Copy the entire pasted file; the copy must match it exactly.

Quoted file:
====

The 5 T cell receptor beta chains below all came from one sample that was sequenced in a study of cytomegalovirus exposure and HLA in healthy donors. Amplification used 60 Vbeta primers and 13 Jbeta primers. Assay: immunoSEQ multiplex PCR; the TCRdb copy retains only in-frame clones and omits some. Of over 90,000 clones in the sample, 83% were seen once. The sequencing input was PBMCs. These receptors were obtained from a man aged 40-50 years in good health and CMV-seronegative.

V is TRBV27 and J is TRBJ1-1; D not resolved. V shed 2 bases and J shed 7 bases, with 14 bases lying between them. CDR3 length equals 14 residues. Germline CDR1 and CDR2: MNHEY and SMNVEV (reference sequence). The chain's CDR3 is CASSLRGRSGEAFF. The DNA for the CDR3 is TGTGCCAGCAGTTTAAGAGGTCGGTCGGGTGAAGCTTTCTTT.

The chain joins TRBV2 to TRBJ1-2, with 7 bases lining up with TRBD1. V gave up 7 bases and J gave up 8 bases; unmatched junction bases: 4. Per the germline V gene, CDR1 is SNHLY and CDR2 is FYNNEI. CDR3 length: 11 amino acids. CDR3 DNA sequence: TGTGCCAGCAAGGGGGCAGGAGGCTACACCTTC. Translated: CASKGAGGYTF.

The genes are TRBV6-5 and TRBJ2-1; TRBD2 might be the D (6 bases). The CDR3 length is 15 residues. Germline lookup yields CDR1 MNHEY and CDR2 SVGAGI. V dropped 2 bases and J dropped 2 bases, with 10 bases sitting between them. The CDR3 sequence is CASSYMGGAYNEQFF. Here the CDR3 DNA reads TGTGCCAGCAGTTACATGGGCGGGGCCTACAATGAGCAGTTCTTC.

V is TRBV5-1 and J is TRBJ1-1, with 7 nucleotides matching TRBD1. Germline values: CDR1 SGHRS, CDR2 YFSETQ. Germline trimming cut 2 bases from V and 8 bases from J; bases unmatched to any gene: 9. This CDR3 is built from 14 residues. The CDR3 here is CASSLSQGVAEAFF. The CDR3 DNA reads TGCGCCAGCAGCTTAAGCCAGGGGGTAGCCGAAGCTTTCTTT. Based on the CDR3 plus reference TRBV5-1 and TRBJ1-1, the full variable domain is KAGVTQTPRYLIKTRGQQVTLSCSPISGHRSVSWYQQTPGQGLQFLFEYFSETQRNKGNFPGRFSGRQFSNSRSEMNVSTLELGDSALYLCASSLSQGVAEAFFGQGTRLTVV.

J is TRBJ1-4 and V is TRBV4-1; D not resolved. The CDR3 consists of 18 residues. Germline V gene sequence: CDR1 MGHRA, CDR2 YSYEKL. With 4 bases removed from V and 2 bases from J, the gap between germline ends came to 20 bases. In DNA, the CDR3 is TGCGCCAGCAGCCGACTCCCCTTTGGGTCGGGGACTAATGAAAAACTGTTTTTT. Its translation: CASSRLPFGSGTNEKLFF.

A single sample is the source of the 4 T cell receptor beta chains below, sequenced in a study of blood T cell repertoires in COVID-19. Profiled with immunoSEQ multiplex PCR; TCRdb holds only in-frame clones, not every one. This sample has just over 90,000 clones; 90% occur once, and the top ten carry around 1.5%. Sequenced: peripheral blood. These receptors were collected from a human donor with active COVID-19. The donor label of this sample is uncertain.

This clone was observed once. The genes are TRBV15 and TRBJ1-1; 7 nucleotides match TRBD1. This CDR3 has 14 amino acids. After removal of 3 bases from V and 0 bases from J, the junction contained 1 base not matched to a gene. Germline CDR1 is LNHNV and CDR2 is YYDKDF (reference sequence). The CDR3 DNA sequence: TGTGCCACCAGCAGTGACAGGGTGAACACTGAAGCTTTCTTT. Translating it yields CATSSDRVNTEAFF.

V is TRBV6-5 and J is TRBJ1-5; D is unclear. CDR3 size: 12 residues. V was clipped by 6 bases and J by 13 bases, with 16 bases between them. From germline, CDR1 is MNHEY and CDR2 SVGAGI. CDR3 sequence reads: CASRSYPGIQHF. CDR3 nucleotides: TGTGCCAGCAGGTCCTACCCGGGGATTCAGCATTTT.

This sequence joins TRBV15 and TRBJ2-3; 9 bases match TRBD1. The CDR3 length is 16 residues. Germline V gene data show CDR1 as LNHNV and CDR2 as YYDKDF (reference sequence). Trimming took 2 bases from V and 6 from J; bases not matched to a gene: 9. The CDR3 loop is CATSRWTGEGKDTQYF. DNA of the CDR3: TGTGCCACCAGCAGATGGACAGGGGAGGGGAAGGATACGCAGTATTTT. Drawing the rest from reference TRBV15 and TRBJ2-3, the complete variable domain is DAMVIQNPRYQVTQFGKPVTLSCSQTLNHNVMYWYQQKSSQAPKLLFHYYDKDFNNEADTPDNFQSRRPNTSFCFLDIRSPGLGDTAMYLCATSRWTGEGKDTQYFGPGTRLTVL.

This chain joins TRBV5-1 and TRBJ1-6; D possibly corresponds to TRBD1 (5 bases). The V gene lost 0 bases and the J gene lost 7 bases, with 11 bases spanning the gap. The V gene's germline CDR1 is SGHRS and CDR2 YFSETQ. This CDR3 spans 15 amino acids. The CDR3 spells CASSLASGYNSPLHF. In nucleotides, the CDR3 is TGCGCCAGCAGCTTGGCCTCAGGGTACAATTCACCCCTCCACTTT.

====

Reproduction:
The 5 T cell receptor beta chains below all came from one sample that was sequenced in a study of cytomegalovirus exposure and HLA in healthy donors. Amplification used 60 Vbeta primers and 13 Jbeta primers. Assay: immunoSEQ multiplex PCR; the TCRdb copy retains only in-frame clones and omits some. Of over 90,000 clones in the sample, 83% were seen once. The sequencing input was PBMCs. These receptors were obtained from a man aged 40-50 years in good health and CMV-seronegative.

V is TRBV27 and J is TRBJ1-1; D not resolved. V shed 2 bases and J shed 7 bases, with 14 bases lying between them. CDR3 length equals 14 residues. Germline CDR1 and CDR2: MNHEY and SMNVEV (reference sequence). The chain's CDR3 is CASSLRGRSGEAFF. The DNA for the CDR3 is TGTGCCAGCAGTTTAAGAGGTCGGTCGGGTGAAGCTTTCTTT.

The chain joins TRBV2 to TRBJ1-2, with 7 bases lining up with TRBD1. V gave up 7 bases and J gave up 8 bases; unmatched junction bases: 4. Per the germline V gene, CDR1 is SNHLY and CDR2 is FYNNEI. CDR3 length: 11 amino acids. CDR3 DNA sequence: TGTGCCAGCAAGGGGGCAGGAGGCTACACCTTC. Translated: CASKGAGGYTF.

The genes are TRBV6-5 and TRBJ2-1; TRBD2 might be the D (6 bases). The CDR3 length is 15 residues. Germline lookup yields CDR1 MNHEY and CDR2 SVGAGI. V dropped 2 bases and J dropped 2 bases, with 10 bases sitting between them. The CDR3 sequence is CASSYMGGAYNEQFF. Here the CDR3 DNA reads TGTGCCAGCAGTTACATGGGCGGGGCCTACAATGAGCAGTTCTTC.

V is TRBV5-1 and J is TRBJ1-1, with 7 nucleotides matching TRBD1. Germline values: CDR1 SGHRS, CDR2 YFSETQ. Germline trimming cut 2 bases from V and 8 bases from J; bases unmatched to any gene: 9. This CDR3 is built from 14 residues. The CDR3 here is CASSLSQGVAEAFF. The CDR3 DNA reads TGCGCCAGCAGCTTAAGCCAGGGGGTAGCCGAAGCTTTCTTT. Based on the CDR3 plus reference TRBV5-1 and TRBJ1-1, the full variable domain is KAGVTQTPRYLIKTRGQQVTLSCSPISGHRSVSWYQQTPGQGLQFLFEYFSETQRNKGNFPGRFSGRQFSNSRSEMNVSTLELGDSALYLCASSLSQGVAEAFFGQGTRLTVV.

J is TRBJ1-4 and V is TRBV4-1; D not resolved. The CDR3 consists of 18 residues. Germline V gene sequence: CDR1 MGHRA, CDR2 YSYEKL. With 4 bases removed from V and 2 bases from J, the gap between germline ends came to 20 bases. In DNA, the CDR3 is TGCGCCAGCAGCCGACTCCCCTTTGGGTCGGGGACTAATGAAAAACTGTTTTTT. Its translation: CASSRLPFGSGTNEKLFF.

A single sample is the source of the 4 T cell receptor beta chains below, sequenced in a study of blood T cell repertoires in COVID-19. Profiled with immunoSEQ multiplex PCR; TCRdb holds only in-frame clones, not every one. This sample has just over 90,000 clones; 90% occur once, and the top ten carry around 1.5%. Sequenced: peripheral blood. These receptors were collected from a human donor with active COVID-19. The donor label of this sample is uncertain.

This clone was observed once. The genes are TRBV15 and TRBJ1-1; 7 nucleotides match TRBD1. This CDR3 has 14 amino acids. After removal of 3 bases from V and 0 bases from J, the junction contained 1 base not matched to a gene. Germline CDR1 is LNHNV and CDR2 is YYDKDF (reference sequence). The CDR3 DNA sequence: TGTGCCACCAGCAGTGACAGGGTGAACACTGAAGCTTTCTTT. Translating it yields CATSSDRVNTEAFF.

V is TRBV6-5 and J is TRBJ1-5; D is unclear. CDR3 size: 12 residues. V was clipped by 6 bases and J by 13 bases, with 16 bases between them. From germline, CDR1 is MNHEY and CDR2 SVGAGI. CDR3 sequence reads: CASRSYPGIQHF. CDR3 nucleotides: TGTGCCAGCAGGTCCTACCCGGGGATTCAGCATTTT.

This sequence joins TRBV15 and TRBJ2-3; 9 bases match TRBD1. The CDR3 length is 16 residues. Germline V gene data show CDR1 as LNHNV and CDR2 as YYDKDF (reference sequence). Trimming took 2 bases from V and 6 from J; bases not matched to a gene: 9. The CDR3 loop is CATSRWTGEGKDTQYF. DNA of the CDR3: TGTGCCACCAGCAGATGGACAGGGGAGGGGAAGGATACGCAGTATTTT. Drawing the rest from reference TRBV15 and TRBJ2-3, the complete variable domain is DAMVIQNPRYQVTQFGKPVTLSCSQTLNHNVMYWYQQKSSQAPKLLFHYYDKDFNNEADTPDNFQSRRPNTSFCFLDIRSPGLGDTAMYLCATSRWTGEGKDTQYFGPGTRLTVL.

This chain joins TRBV5-1 and TRBJ1-6; D possibly corresponds to TRBD1 (5 bases). The V gene lost 0 bases and the J gene lost 7 bases, with 11 bases spanning the gap. The V gene's germline CDR1 is SGHRS and CDR2 YFSETQ. This CDR3 spans 15 amino acids. The CDR3 spells CASSLASGYNSPLHF. In nucleotides, the CDR3 is TGCGCCAGCAGCTTGGCCTCAGGGTACAATTCACCCCTCCACTTT.